I arrived at the Newport Transporter Bridge and went into the small visitor centre. Having been on the Middlesborough Transporter Bridge already on my trip I was keen to go on this one, the only other working transporter bridge in the UK and one of only 6 worldwide (only 20 were ever built).
The Newport Bridge is even older than the Middlesborough one. It was built in 1906 and then restored and reopened in 1995. It crosses the River Usk and was built to ferry the workers to the steel plant.
Before I crossed the bridge, first I was meeting Chris and Ginny for lunch at one of the old pubs next door, The Waterloo. It was great to catch up with Chris.
After lunch I met Oliver and we climbed up the Transporter Bridge together and walked across the top platform. Once on the other side we caught the gondola back across the River Usk. We were lucky that the views were great this afternoon.
I caught the train from Cardiff Central to Cadoxton, a suburb of Barry. I still had to walk through the suburbs and around the chemical works to Sully Bay.
The coast path ran past the edges of suburban gardens and was way marked by stones with various little mosaics telling the story of Sully. The beach was made up of vegetated shingle, which is apparently quite rare.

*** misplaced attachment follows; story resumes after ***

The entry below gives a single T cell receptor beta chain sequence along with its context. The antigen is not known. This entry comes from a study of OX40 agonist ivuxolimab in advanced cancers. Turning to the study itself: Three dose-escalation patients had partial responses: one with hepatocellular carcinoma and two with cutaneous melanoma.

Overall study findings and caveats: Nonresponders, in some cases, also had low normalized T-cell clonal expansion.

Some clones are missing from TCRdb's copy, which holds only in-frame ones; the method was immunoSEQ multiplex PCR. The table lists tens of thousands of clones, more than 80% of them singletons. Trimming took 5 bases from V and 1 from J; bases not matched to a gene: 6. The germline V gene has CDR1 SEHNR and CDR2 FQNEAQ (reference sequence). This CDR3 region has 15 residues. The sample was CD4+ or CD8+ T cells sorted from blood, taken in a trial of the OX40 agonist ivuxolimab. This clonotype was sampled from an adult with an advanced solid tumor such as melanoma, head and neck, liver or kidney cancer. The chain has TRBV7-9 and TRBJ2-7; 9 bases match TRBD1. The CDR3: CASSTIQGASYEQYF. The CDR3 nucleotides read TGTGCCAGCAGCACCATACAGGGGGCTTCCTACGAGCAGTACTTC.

At Swanbridge I stopped for a 2nd breakfast overlooking Sully Island. The tide was in so no chance of walking to it.
On the way to Lavernock I passed an old WW2 anti-aircraft battery; unsurprising set in a location with great views.
At the church in this tiny village there was a plaque commemorating the first radio transmissions across water that were made by Marconi, who was based at Lavernock. In 1897 he received a message at Laverock that was sent from Flat Holm.
From Lavernock Point it was a short walk to Penarth, with its big houses on the cliff top and a pier on the small sea front.
Back up the hill to Penarth Head and some great views across the Bristol Channel, taking in the islands, and also over Cardiff Bay.
I dropped down to Cardiff Bay and walked across the Cardiff Bay Barrage. What a feat of engineering. It was built 1994-99 to create a freshwater bay and it certainly seems to have created a busy and well used environment.
One of the barrage sections was drained for repair and the South Wales Fire Service were carrying out some training.
The East side of Cardiff Bay was busy, with people and lots of fantastic buildings. I walked past the Welsh Assembly and along Roald Dahl Plas.
Cardiff Bay very much celebrates being the home of Roald Dahl (he was Christened in the Norwegian Church) and being the start point for Scott’s voyage to the Antarctic in 1910. I was mildly amused to note the lovely mosaic memorial to Scott and his colleagues is located directly in front of the Norwegian Church!